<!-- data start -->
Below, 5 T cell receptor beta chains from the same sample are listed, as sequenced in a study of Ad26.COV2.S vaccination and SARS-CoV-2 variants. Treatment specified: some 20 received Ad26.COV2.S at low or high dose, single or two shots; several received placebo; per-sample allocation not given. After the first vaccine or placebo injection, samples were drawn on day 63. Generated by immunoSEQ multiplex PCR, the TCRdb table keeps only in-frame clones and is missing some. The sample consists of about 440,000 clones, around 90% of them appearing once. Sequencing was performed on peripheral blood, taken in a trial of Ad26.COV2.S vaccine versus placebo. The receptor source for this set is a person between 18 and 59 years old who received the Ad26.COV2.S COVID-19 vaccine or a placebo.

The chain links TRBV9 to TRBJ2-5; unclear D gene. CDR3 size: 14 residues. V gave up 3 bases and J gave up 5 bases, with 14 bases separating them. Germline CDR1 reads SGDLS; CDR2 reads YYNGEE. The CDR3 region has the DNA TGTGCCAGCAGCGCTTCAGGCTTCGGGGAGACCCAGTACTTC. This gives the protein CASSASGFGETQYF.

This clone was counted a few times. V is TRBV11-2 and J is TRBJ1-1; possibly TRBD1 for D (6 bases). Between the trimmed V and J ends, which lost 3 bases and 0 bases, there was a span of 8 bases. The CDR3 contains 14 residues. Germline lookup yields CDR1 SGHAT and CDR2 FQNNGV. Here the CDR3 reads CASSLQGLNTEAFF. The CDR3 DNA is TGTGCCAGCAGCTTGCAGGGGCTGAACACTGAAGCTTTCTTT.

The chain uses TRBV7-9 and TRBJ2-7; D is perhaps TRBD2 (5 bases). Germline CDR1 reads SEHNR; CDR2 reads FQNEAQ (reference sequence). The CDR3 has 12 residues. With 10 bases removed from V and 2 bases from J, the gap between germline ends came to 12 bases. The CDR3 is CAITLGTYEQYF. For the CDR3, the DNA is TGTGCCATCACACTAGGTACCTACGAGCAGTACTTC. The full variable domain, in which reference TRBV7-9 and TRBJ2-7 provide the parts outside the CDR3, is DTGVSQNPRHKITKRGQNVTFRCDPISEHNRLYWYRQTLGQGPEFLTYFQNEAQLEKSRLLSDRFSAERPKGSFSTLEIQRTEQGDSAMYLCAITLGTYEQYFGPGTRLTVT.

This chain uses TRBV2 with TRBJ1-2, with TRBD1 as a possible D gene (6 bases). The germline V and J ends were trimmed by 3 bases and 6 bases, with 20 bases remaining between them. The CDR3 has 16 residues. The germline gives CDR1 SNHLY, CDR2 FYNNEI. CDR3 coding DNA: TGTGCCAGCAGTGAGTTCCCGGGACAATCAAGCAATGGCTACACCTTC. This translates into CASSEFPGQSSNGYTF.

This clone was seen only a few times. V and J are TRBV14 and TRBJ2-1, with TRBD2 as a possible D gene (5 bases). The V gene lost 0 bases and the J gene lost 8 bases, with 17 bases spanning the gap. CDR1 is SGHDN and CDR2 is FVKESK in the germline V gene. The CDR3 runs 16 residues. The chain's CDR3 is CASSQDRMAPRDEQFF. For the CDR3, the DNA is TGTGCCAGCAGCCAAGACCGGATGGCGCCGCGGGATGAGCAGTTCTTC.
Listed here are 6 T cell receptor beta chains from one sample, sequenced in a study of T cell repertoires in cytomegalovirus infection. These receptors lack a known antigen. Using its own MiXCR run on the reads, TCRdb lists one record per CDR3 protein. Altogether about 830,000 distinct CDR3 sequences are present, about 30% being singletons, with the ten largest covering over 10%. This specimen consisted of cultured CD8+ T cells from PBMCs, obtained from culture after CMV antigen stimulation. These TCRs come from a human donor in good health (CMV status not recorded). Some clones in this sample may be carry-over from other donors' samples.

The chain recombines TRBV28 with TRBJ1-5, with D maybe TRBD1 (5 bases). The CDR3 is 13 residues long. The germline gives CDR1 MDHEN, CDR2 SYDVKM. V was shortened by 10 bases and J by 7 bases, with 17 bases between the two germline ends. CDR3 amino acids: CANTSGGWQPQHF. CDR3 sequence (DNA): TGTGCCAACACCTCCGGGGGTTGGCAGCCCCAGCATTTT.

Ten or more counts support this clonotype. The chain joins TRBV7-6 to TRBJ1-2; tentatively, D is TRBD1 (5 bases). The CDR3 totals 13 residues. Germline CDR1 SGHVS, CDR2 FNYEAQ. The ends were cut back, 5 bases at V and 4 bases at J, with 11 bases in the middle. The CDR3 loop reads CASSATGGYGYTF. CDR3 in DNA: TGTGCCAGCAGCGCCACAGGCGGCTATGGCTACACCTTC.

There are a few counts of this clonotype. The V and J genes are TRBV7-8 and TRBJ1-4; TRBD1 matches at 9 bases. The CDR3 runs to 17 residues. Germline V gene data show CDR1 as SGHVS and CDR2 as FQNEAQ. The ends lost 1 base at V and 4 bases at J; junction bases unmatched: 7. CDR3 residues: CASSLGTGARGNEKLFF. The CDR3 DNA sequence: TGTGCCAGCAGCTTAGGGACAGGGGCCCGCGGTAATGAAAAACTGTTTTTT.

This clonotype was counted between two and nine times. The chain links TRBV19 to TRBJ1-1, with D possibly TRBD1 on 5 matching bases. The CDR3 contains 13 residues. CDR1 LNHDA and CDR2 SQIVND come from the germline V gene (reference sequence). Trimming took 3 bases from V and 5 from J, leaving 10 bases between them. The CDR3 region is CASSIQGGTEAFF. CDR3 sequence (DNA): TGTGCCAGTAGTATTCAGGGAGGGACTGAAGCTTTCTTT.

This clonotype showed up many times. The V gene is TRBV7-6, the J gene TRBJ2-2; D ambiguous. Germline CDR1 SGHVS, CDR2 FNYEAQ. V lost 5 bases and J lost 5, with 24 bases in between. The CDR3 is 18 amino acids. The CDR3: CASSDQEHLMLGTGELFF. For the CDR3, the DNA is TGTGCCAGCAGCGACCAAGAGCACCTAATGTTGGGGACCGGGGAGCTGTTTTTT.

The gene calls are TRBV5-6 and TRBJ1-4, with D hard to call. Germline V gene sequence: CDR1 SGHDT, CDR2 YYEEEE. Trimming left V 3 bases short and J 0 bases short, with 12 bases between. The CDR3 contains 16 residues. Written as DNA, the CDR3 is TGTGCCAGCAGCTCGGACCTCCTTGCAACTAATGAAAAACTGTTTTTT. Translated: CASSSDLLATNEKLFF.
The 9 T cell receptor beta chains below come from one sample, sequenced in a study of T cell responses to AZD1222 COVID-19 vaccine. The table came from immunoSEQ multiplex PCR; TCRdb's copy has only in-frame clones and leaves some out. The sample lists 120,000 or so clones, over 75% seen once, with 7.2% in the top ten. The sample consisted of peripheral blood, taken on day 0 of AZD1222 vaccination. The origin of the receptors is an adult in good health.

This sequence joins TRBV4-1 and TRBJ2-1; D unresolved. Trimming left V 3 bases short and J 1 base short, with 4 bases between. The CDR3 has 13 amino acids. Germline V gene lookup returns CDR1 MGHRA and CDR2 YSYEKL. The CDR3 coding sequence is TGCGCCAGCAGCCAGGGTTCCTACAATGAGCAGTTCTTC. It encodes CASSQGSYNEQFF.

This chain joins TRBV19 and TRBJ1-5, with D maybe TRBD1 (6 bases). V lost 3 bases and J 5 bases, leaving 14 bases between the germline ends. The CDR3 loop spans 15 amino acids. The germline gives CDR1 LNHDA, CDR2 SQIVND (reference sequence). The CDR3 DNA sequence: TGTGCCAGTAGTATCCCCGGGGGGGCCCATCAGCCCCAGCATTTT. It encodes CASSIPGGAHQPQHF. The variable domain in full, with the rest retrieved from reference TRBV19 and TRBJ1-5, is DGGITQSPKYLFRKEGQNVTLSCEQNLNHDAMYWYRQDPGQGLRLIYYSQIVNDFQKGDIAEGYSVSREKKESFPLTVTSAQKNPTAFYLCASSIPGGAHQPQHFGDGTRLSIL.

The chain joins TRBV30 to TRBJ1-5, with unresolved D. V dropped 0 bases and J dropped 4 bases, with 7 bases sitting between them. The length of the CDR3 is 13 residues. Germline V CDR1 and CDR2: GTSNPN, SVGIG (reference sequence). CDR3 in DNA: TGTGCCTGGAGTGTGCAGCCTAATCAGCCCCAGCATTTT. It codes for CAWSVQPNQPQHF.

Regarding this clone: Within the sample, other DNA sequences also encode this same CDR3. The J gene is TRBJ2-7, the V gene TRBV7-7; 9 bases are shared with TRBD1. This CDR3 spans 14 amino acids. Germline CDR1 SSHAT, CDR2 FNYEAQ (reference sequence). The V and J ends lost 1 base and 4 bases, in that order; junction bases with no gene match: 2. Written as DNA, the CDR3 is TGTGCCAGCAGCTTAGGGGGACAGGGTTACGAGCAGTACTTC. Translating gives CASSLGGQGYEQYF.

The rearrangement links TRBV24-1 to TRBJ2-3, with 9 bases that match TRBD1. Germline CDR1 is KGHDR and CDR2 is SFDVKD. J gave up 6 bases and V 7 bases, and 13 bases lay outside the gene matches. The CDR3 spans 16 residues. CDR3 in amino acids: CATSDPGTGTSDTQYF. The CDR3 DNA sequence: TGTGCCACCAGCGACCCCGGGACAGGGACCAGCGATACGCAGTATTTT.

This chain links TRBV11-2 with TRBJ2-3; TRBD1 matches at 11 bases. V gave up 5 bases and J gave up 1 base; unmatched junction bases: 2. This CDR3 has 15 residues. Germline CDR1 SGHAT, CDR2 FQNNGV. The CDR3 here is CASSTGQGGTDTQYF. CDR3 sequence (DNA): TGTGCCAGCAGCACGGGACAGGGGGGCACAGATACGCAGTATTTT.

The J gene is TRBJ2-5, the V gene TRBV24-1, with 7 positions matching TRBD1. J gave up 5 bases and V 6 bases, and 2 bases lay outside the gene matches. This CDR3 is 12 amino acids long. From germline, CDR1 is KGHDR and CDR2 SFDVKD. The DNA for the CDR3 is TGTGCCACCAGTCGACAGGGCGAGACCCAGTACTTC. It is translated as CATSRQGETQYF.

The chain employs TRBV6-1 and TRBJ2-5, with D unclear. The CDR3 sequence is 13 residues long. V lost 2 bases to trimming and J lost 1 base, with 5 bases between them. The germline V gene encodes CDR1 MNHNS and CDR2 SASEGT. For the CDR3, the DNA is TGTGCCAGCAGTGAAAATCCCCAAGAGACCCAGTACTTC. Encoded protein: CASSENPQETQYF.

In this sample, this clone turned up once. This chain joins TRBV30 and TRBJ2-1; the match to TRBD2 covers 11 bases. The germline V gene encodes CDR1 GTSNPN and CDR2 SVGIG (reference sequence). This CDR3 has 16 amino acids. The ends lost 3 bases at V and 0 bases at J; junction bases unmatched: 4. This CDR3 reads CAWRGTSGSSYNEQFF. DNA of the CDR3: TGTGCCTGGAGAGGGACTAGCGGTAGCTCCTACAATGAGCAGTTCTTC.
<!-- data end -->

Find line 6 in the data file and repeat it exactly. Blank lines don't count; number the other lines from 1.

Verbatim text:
This clone was seen only a few times. V and J are TRBV14 and TRBJ2-1, with TRBD2 as a possible D gene (5 bases). The V gene lost 0 bases and the J gene lost 8 bases, with 17 bases spanning the gap. CDR1 is SGHDN and CDR2 is FVKESK in the germline V gene. The CDR3 runs 16 residues. The chain's CDR3 is CASSQDRMAPRDEQFF. For the CDR3, the DNA is TGTGCCAGCAGCCAAGACCGGATGGCGCCGCGGGATGAGCAGTTCTTC.